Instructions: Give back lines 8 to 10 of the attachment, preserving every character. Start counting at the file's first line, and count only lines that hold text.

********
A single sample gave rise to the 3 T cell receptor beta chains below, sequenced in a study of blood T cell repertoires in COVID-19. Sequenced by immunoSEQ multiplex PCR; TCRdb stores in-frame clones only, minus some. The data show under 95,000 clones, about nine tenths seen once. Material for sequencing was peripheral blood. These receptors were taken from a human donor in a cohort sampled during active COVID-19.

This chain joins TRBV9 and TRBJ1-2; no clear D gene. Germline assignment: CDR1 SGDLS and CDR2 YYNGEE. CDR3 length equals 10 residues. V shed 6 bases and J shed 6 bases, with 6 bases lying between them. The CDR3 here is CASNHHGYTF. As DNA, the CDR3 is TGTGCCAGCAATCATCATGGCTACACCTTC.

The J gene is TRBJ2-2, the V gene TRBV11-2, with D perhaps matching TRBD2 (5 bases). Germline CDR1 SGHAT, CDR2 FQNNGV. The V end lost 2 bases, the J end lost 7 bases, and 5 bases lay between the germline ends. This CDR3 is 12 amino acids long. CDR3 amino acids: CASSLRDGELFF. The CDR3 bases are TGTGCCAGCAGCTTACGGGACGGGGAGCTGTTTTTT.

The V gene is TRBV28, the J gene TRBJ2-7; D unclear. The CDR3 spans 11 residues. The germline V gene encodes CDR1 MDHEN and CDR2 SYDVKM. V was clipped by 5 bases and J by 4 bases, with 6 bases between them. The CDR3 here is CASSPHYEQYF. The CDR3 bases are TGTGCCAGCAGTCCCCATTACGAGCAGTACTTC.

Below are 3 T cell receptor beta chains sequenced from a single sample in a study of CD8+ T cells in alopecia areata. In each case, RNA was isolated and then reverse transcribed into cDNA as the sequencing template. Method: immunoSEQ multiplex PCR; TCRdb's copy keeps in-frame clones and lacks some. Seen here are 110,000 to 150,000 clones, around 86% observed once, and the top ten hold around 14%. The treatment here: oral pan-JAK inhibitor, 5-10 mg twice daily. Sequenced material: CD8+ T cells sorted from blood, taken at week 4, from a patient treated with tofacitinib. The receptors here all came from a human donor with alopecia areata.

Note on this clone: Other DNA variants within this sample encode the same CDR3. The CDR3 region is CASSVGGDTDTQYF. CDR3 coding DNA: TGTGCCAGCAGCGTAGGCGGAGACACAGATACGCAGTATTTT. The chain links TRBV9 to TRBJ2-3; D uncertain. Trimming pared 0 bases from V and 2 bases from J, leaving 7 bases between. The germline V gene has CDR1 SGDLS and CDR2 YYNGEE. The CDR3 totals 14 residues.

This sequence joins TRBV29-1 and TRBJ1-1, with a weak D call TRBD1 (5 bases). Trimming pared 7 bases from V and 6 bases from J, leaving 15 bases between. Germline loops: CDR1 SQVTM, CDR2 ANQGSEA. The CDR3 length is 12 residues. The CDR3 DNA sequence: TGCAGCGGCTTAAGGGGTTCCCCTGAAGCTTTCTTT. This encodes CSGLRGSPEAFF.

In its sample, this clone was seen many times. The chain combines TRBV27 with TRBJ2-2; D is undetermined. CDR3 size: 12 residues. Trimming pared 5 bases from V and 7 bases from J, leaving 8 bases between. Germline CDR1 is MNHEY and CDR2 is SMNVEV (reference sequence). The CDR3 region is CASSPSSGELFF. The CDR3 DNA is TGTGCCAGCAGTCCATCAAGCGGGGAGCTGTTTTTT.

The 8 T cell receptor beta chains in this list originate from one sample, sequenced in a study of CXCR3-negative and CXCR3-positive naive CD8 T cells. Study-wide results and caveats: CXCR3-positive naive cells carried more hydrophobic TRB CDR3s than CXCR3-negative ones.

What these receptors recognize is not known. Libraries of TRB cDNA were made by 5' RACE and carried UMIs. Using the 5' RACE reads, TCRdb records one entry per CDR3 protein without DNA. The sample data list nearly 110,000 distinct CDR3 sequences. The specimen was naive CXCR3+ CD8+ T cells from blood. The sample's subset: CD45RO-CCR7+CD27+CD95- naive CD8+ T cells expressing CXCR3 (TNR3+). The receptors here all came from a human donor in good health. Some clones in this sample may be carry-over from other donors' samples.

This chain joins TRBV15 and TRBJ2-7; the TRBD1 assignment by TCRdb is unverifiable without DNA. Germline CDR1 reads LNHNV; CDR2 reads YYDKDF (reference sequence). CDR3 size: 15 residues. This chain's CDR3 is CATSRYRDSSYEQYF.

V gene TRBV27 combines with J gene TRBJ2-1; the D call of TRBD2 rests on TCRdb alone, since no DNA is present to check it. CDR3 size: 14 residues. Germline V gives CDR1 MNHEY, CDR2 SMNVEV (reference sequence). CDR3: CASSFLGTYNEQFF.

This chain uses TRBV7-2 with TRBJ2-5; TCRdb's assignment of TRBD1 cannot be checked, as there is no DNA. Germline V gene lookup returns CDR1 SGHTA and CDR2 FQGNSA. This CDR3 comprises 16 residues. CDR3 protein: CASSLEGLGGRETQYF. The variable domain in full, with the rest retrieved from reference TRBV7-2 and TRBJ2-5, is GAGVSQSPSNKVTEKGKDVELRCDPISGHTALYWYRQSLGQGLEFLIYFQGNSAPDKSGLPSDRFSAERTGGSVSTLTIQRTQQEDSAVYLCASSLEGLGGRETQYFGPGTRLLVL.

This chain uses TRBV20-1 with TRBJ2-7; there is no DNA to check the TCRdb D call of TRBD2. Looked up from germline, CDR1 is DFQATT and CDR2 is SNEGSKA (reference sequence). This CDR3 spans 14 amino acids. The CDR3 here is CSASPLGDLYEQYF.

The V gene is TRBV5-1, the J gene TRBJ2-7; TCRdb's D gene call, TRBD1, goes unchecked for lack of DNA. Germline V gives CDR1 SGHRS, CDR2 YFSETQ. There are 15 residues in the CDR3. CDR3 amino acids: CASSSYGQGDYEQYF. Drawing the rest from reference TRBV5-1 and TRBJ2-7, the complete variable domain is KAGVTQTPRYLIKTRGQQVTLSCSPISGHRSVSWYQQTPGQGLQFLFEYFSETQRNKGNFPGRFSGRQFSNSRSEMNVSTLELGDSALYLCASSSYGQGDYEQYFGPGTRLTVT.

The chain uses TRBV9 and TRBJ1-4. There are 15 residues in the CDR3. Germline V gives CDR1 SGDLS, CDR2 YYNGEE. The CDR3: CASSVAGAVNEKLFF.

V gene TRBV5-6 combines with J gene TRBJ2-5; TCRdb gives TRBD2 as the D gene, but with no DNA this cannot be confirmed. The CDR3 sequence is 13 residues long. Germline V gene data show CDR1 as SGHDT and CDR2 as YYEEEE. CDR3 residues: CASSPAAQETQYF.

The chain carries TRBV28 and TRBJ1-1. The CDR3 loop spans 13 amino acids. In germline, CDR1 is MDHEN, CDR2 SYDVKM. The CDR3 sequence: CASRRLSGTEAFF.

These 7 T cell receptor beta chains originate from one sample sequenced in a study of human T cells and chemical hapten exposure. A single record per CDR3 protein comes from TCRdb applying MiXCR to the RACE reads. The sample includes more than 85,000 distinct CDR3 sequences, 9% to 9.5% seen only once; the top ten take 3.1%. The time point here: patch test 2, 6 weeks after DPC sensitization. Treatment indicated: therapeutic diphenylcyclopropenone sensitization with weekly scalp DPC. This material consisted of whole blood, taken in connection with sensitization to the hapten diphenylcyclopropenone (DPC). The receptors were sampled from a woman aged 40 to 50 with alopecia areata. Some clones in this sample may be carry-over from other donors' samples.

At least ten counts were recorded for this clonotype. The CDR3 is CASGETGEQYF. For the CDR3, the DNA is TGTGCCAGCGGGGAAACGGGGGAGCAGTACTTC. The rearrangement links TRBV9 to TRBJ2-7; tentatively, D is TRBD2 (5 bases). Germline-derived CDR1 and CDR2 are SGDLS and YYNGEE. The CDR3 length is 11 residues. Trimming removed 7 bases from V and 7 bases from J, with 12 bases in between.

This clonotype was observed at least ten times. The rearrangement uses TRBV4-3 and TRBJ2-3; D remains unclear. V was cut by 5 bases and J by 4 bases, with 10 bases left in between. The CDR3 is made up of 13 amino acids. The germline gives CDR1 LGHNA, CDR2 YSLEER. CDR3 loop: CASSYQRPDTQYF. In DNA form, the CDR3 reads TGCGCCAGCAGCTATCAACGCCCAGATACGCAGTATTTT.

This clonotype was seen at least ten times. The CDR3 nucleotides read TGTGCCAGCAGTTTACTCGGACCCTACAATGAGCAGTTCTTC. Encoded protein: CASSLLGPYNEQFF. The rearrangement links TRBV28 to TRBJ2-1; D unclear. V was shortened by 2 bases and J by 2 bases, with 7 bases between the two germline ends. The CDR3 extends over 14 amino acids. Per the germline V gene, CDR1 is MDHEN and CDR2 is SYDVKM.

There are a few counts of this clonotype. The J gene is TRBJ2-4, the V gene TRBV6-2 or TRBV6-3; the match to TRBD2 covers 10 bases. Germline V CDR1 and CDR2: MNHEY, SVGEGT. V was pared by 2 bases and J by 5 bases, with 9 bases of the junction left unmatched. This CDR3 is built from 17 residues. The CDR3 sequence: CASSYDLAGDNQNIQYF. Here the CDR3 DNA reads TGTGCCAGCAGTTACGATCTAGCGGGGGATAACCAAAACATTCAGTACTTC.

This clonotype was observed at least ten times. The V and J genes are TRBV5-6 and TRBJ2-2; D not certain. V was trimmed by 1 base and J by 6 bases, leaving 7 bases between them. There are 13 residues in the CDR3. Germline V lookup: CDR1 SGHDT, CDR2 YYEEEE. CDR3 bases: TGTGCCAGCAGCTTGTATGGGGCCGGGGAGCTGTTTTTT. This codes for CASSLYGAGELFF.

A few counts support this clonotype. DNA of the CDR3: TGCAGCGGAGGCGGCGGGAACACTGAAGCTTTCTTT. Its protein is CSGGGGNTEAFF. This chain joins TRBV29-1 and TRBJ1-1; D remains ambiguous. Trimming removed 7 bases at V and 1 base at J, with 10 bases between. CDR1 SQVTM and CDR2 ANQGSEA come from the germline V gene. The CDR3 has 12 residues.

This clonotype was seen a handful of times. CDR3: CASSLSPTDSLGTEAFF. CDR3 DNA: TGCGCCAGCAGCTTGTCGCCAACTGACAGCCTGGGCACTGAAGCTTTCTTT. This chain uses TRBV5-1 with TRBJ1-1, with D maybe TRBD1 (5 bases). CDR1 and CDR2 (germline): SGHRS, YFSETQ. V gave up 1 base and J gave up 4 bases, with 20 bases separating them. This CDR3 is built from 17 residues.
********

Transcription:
In its sample, this clone was seen many times. The chain combines TRBV27 with TRBJ2-2; D is undetermined. CDR3 size: 12 residues. Trimming pared 5 bases from V and 7 bases from J, leaving 8 bases between. Germline CDR1 is MNHEY and CDR2 is SMNVEV (reference sequence). The CDR3 region is CASSPSSGELFF. The CDR3 DNA is TGTGCCAGCAGTCCATCAAGCGGGGAGCTGTTTTTT.

The 8 T cell receptor beta chains in this list originate from one sample, sequenced in a study of CXCR3-negative and CXCR3-positive naive CD8 T cells. Study-wide results and caveats: CXCR3-positive naive cells carried more hydrophobic TRB CDR3s than CXCR3-negative ones.

What these receptors recognize is not known. Libraries of TRB cDNA were made by 5' RACE and carried UMIs. Using the 5' RACE reads, TCRdb records one entry per CDR3 protein without DNA. The sample data list nearly 110,000 distinct CDR3 sequences. The specimen was naive CXCR3+ CD8+ T cells from blood. The sample's subset: CD45RO-CCR7+CD27+CD95- naive CD8+ T cells expressing CXCR3 (TNR3+). The receptors here all came from a human donor in good health. Some clones in this sample may be carry-over from other donors' samples.